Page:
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Supreme Court Upholds 2005 Legislation Limiting Workplace Intentional Tort Lawsuits

Statute Requires Injured Worker to Show Employer 'Intended to Cause Injury'

In two separate decisions announced today, the Supreme Court of Ohio upheld as constitutional a 2005 state law that limits the ability of workers who are injured on the job to sue their employers for a “workplace intentional tort” in addition to receiving state workers’ compensation benefits. The challenged statute requires that workers asserting intentional tort claims against their employer must prove that, in committing the acts or omissions that resulted in a worker’s injuries, the employer acted “with a deliberate intent to cause injury.”

In Kaminski v. Metal  & Wire Products Co., the Court held 6-1 that the challenged statute, R.C. 2745.01, does not violate Section 34 or 35 of Article II of the Ohio Constitution. Those sections authorize the General Assembly to enact statutes that provide for “the comfort, health, safety and general welfare of all employees,” and to adopt laws facilitating  the resolution of employment-related injury claims through the Ohio Workers’ Compensation program.

In Stetter v. R.J. Corman Derailment Services, the Court answered questions of state law submitted by the U.S. District Court for the Northern District of Ohio. In a 6-1 decision, the Court found that R.C. 2745.01 does not violate the provisions of the Ohio Constitution that guarantee trial by jury, a remedy for damages, open courts, due process, equal protection of the laws or the separation of powers between the legislative and judicial branches of government. The Court also held that, while R.C. 2745.01 limits the ability of workers to assert common law employer intentional tort claims previously recognized by this Court, it does not eliminate such claims. Based on those findings, and its holding in Kaminski,  the Court concluded that R.C. 2745.01 is constitutional on its face.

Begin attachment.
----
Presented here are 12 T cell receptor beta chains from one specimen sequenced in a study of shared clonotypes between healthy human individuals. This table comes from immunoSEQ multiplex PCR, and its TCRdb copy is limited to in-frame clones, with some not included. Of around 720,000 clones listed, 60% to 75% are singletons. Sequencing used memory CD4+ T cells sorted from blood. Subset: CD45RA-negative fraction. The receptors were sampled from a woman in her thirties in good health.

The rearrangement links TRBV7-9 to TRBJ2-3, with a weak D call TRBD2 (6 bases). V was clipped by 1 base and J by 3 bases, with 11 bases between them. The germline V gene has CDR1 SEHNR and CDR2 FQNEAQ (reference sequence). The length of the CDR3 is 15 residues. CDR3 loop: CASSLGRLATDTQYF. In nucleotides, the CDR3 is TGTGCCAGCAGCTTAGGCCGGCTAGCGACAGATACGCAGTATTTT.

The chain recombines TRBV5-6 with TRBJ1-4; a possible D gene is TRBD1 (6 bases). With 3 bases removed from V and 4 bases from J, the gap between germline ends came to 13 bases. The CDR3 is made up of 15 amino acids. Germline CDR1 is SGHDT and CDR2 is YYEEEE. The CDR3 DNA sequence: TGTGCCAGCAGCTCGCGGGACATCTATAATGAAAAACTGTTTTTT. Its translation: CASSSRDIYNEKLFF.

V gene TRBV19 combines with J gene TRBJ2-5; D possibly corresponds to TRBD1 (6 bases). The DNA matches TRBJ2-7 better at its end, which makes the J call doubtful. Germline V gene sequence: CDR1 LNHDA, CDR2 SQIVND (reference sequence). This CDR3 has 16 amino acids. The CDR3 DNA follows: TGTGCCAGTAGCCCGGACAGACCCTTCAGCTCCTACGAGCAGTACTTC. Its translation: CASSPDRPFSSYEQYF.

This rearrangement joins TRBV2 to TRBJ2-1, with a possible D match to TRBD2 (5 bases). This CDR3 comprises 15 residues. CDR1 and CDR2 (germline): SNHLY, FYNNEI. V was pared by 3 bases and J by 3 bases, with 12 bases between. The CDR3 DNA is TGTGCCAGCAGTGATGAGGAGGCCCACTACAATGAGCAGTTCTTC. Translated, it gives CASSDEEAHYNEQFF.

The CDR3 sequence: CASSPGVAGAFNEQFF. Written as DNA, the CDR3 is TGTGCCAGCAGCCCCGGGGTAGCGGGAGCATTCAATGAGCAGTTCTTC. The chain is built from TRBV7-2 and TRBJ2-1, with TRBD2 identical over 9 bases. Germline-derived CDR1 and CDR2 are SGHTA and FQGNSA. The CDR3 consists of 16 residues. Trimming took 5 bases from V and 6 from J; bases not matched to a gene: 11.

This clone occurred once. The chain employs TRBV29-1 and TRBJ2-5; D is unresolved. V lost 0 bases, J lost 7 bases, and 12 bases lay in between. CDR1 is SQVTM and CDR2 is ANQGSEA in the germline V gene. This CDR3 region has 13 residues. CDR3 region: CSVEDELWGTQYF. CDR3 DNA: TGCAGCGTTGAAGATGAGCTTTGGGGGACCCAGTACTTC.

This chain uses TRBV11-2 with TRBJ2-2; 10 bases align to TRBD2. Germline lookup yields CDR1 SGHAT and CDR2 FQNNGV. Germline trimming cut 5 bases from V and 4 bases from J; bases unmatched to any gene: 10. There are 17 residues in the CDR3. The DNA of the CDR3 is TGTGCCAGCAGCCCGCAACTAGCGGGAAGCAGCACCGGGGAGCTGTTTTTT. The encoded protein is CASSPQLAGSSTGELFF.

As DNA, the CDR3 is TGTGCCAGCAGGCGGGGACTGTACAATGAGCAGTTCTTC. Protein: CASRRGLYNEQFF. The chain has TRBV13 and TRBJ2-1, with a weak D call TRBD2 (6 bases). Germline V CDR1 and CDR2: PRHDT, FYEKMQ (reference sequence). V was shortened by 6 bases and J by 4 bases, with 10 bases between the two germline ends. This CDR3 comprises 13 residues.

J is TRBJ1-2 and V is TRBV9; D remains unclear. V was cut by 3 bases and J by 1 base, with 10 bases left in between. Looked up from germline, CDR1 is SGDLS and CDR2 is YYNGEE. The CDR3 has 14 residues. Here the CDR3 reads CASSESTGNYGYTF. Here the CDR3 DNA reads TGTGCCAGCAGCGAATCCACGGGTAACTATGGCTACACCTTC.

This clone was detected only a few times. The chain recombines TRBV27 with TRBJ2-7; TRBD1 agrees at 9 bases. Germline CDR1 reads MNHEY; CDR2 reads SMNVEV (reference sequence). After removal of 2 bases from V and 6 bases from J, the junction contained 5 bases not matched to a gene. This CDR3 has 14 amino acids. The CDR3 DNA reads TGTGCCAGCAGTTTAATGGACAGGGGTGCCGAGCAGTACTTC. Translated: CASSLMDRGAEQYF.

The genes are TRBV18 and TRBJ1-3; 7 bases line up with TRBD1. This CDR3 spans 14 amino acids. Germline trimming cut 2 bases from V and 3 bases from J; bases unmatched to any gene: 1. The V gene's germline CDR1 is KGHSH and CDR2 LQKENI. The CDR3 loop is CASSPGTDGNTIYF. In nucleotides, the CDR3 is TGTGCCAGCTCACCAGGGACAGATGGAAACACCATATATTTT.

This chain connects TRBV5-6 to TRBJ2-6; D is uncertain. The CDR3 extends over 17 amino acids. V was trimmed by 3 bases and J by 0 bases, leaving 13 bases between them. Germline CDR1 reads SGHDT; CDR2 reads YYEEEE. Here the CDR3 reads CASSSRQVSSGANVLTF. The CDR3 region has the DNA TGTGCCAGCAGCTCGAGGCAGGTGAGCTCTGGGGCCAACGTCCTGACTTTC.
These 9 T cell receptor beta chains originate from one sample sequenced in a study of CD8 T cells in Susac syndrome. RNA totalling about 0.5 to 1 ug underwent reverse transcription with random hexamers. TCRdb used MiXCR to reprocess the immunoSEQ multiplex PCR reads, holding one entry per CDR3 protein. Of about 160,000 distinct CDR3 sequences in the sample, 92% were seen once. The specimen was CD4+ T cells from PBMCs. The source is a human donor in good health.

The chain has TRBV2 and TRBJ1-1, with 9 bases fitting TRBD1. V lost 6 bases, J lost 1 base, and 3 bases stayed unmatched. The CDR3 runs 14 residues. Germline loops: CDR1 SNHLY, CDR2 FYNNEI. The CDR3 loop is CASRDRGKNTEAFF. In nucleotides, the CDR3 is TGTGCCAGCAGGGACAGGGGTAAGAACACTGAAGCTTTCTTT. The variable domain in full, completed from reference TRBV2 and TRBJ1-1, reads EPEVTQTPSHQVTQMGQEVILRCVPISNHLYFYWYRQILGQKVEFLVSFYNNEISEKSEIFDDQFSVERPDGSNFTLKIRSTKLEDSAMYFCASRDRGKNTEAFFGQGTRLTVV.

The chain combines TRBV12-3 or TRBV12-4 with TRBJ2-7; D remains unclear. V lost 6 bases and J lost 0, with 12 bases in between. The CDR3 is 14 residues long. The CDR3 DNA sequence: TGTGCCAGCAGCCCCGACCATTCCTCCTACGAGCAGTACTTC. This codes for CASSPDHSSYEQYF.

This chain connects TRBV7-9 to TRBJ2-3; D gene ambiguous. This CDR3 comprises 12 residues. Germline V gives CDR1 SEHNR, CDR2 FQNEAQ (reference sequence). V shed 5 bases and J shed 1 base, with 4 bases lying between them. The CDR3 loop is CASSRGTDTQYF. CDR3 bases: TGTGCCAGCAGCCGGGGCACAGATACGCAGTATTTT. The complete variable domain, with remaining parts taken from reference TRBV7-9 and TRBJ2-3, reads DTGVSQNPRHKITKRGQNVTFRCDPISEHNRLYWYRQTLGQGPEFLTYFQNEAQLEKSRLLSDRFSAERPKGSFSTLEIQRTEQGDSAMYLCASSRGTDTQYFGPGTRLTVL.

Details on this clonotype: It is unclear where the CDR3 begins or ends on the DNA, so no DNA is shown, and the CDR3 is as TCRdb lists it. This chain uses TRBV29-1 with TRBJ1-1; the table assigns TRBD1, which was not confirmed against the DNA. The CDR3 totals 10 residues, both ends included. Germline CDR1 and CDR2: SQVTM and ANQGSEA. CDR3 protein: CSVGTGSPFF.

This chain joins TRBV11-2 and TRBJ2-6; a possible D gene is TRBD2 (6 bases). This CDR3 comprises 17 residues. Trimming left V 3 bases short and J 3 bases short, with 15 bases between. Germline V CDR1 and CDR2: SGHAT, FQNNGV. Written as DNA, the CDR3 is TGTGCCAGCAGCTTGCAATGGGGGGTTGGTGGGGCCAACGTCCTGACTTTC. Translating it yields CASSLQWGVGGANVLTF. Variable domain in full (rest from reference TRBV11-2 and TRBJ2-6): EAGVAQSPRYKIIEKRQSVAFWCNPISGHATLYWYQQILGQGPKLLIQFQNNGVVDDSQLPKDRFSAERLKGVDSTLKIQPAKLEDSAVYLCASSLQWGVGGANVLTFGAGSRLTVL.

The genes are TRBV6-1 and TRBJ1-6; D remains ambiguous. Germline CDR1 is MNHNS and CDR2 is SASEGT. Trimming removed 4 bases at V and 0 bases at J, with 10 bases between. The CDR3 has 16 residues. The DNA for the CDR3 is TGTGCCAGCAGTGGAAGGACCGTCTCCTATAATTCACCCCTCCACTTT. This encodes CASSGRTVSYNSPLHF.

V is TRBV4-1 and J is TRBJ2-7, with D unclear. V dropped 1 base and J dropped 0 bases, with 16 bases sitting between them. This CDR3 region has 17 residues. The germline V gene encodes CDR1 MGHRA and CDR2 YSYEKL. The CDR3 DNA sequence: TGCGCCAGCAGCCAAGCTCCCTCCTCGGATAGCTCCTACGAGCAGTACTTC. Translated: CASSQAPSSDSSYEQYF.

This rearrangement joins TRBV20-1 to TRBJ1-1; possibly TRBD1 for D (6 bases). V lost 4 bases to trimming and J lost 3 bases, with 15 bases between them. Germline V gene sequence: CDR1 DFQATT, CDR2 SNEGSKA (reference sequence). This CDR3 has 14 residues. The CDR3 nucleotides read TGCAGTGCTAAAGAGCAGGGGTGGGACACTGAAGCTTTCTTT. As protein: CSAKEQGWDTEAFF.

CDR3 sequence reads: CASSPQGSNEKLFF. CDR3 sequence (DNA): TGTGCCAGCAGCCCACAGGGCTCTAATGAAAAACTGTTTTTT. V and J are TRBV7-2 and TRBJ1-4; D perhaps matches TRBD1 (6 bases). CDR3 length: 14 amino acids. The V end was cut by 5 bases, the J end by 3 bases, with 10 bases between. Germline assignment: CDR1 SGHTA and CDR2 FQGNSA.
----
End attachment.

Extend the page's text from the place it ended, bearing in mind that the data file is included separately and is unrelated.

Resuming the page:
The majority opinions in both cases were written by Justice Robert R. Cupp.

2008-0857.  Kaminski v. Metal & Wire Prods. Co., Slip Opinion No. 2010-Ohio-1027.
Columbiana App. No. 07-CO-15, 175 Ohio App.3d 227, 2008-Ohio-1521.  Judgment of the court of appeals reversed, and judgment of the trial court reinstated.
Moyer, C.J., and Lundberg Stratton, O'Donnell, and Cupp, JJ., concur.
O'Connor, J., concurs in judgment only.
Lanzinger, J. concurs in part.
Pfeifer, J., dissents.
Opinion: http://www.supremecourt.ohio.gov/rod/docs/pdf/0/2010/2010-Ohio-1027.pdf

Video clip View oral argument video of this case.

(March 23, 2010) In today’s Kaminski decision, Justice Cupp traced the evolution of Ohio’s workers’ compensation system to 1912, when Section 35, Article II of the state constitution was initially adopted. Under amendments to the original version adopted in 1924, Justice Cupp noted, Section 35, Article II provides that a worker who is injured in the course of his job duties does not have a right to recover for those injuries through a civil lawsuit against his employer. In return, the law requires employers to make regular payments to an insurance fund from which injured workers may recover for their medical expenses and lost wages, regardless of who was at fault for their injuries, through an administrative process administered by the Ohio Bureau of Workers’ Compensation.

He noted, however, that under case law developed by Ohio courts beginning in the 1980s and clarified in the Supreme Court of Ohio’s 1991 decision in Fyffe v. Jeno’s Inc., certain injured workers have been held eligible to pursue an “intentional tort” lawsuit against their employer in addition to receiving workers’ compensation benefits.  In those decisions, Justice Cupp wrote, the Court held that an injured worker may sue for civil damages outside the workers’ compensation system when the worker can show that either: 1) the employer intentionally caused injury to the worker; or  2) the employer knew about a workplace condition or practice that was so dangerous that exposing a worker to it created a “substantial certainty” of injury and, despite that knowledge, the employer required the worker to be exposed to the dangerous practice or condition, resulting in injury to the worker.

Justice Cupp wrote that since 1986  the legislature has made several attempts to enact laws that codify and limit the scope of workplace intentional tort claims, but the prior statutes enacted for that purpose were ruled unconstitutional by this Court first in Brady v. Safety-Kleen Corp. (1991) and later in Johnson v. BP Chemicals Inc. (1999).  Effective April 7, 2005, he noted, the General Assembly adopted current R.C. 2745.01, which specifies that in order to prevail in an intentional tort action asserting a “substantial certainty” claim, the plaintiff  must show that his employer acted “with deliberate intent to cause an employee to suffer an injury ...”